The General smiled. Having control of such powerful machines would be a great way to display his Iron Man mobile attack and defense droid, IMAD. He wanted to sell it to the military and have his company build them. He needed the military sale to compensate for a great deal of factory resources he’d quietly used to build the one IMAD. When still active duty, he’d tried to convince Leadership to develop ground-based protection, but they refused to even consider the possibility of a ground attack; they believed the Air and Space Force could handle any potential threats. “That’s why I hired you to oversee those science geeks down there. It takes a military mind to recognize the importance of what your crew found. You saw the opportunity presented and investigated it right away, with the right questions. Those sciencey types down there would never have seen the potential of what they’d found.” He sipped his scotch and chuckled. “Then again, I haven’t told any of them our endgame, Morrison.” It isn’t my endgame, Morison thought. Knowing what the General had built, Morrison knew the “endgame” required an attack of some kind for the old man’s creation to fight off. “They’re working for the substantial pay they’re getting, and all signed the same NDA as you. Just in case any of them figure out what I intend to do. So, how long before Max has the virus’ modified and ready to deploy?”

“He said about twenty minutes. He had another hacker crack the encrypted frequency used by the newer Shivas while he worked on recoding the virus. I think he suspects something more than just developing new war games is going on, but he hasn’t asked. As far as the others are aware, we’re just testing another war game sim.” Morrison smiled “I suggested we plan out an attack on Golden Valley City in the PCA.”

The General smiled, checked the time. “Make sure your crew is ready to go, Morrison! It’s going to be quite a show, eh?”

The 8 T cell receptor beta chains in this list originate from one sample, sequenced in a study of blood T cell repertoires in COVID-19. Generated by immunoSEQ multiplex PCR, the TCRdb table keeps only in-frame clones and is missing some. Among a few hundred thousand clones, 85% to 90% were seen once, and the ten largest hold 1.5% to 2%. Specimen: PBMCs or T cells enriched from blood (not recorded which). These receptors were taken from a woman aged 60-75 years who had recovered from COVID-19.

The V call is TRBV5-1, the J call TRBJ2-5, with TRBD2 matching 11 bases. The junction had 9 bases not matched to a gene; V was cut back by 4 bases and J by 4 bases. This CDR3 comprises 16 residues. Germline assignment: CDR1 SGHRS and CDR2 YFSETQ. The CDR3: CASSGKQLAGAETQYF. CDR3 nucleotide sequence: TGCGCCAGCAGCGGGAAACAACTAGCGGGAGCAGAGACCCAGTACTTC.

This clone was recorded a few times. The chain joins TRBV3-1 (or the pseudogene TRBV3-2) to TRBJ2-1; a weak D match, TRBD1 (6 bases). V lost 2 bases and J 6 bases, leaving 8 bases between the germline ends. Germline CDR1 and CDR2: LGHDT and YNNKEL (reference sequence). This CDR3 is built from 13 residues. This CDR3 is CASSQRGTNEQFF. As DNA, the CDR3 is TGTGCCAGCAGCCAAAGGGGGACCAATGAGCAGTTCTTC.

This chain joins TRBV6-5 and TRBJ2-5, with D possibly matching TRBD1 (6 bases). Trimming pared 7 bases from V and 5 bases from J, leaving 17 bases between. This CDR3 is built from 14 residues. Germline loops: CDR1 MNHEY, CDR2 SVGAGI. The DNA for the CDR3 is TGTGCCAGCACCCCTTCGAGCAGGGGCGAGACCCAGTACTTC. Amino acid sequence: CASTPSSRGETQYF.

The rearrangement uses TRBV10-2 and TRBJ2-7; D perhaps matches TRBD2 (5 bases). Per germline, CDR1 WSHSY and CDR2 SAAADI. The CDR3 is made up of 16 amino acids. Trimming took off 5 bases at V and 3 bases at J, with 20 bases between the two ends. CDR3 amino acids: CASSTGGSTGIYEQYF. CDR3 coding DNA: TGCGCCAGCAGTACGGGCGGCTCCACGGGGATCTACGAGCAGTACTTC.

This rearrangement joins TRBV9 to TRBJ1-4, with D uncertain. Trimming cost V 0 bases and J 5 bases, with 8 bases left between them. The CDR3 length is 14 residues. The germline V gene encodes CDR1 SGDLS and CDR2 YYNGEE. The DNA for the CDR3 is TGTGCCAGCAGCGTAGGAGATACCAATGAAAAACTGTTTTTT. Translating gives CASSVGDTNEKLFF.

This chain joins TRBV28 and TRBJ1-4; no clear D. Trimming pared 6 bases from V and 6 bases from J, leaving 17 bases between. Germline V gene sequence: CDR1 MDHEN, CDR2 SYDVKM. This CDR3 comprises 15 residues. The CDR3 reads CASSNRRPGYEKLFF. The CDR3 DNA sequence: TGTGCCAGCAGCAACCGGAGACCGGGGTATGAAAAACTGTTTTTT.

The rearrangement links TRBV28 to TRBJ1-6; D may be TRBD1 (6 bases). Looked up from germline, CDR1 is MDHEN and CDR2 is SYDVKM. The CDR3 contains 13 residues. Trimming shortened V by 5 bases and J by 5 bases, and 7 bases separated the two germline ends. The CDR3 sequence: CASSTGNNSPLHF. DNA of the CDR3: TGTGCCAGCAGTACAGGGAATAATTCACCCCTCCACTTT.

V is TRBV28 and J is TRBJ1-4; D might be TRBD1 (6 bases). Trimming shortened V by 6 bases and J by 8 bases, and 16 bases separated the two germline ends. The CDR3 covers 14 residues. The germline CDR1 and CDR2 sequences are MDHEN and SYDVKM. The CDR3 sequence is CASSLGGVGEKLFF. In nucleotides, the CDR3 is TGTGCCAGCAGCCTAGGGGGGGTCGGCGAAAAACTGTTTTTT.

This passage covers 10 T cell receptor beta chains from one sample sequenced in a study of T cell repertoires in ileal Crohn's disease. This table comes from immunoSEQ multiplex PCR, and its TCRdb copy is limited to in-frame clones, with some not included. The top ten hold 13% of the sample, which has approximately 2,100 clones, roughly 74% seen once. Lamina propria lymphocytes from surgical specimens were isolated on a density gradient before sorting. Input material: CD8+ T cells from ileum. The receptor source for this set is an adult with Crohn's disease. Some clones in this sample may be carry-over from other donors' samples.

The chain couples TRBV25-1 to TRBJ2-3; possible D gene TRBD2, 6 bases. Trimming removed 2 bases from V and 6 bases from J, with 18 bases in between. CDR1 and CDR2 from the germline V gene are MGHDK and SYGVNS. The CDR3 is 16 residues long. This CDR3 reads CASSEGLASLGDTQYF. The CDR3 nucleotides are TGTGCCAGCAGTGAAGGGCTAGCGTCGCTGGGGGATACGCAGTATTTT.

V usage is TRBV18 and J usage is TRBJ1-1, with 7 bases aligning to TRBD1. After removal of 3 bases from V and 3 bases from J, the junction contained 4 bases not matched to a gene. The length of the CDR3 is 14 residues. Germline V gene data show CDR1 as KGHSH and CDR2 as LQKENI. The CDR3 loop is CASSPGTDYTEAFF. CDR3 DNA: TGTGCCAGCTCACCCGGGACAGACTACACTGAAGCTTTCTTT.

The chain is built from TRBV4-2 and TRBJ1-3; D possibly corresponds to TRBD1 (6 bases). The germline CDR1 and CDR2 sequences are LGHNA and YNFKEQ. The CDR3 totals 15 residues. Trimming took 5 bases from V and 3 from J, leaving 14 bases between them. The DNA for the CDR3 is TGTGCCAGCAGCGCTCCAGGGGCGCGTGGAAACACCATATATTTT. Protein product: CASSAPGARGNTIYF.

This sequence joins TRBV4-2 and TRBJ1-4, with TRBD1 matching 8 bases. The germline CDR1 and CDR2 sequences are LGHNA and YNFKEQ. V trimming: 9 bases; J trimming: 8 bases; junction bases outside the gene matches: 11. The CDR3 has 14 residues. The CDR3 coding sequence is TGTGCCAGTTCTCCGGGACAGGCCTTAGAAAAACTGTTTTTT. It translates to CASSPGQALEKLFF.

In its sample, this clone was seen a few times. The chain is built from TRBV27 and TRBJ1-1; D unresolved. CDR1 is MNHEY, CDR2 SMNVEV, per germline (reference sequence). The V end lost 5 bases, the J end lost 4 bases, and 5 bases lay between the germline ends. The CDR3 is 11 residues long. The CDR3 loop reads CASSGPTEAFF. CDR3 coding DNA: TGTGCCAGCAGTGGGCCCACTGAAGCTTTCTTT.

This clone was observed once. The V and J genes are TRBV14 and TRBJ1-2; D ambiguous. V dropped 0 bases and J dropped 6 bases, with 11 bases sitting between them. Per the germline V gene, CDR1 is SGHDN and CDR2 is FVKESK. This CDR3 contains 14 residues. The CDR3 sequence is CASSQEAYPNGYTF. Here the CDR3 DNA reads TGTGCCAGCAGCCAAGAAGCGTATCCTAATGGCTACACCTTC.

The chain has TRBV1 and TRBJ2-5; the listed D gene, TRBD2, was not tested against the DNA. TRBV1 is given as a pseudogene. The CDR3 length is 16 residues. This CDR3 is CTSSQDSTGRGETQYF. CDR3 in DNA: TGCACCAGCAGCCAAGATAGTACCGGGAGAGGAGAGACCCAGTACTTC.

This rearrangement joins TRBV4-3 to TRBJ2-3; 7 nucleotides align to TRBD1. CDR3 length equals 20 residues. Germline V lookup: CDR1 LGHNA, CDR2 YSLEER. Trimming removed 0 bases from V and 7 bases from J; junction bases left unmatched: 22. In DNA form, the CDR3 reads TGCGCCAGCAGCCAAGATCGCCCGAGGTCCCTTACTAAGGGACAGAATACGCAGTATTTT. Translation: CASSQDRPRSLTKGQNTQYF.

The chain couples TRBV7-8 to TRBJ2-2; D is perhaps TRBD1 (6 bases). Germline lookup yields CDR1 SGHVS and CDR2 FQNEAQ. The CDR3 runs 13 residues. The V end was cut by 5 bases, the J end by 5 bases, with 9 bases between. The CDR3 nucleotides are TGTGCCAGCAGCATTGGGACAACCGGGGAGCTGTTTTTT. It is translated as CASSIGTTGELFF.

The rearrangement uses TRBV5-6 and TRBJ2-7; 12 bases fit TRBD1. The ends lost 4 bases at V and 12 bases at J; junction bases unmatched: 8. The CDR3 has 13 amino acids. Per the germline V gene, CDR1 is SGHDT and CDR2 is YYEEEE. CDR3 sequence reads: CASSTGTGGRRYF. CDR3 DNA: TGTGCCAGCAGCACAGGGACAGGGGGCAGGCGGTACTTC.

A show? Is that what he thinks of what we’re doing- putting on a show? Morrison concealed his shock at the General’s cavalier word choice, although he should not have been surprised; the General had told Morrison about the IMAD he’d built, on “borrowed” company funds as soon as he’d signed the NDA. Morrison strongly suspected the General was mentally unstable. But for the money promised, with half paid upfront, Morrison was willing to overlook an old drunk’ personal problems. Even if that ‘old drunk’ was a retired General. Still, he had not thought General Robert’s ‘display’ was going to be so big.

“Yes, Sir. Quite a show, Sir. I’ll get the crew started immediately.”

The General stood and walked around the desk when Morrison stood to leave, slapped him on the back and laughed as he led him to the door. “What you did today shows initiative and initiative will get you far in this project. As will loyalty,” the General said with a wink.

“Thank you, Sir.”

After the Private left, the old man leaned back into his seat and picked up his scotch, took a sip and sighed.

Ambrosia, he thought, and a thin, feral, smile came to his face.

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This was originally posted on

Thank you for reading this and I hope you enjoyed it. I am also on Medium, Simily, Twitter, Facebook, and LinkedIn

Thank you for your time!

Sci Fi

About the Creator

Blaine Coleman

I enjoy a quiet retirement with my life partner and our three dogs.

It is the little joys in life that matter.

I write fiction and some nonfiction.

A student of life, the flow of the Tao leads me on this plane of existence.

Spirit is Life.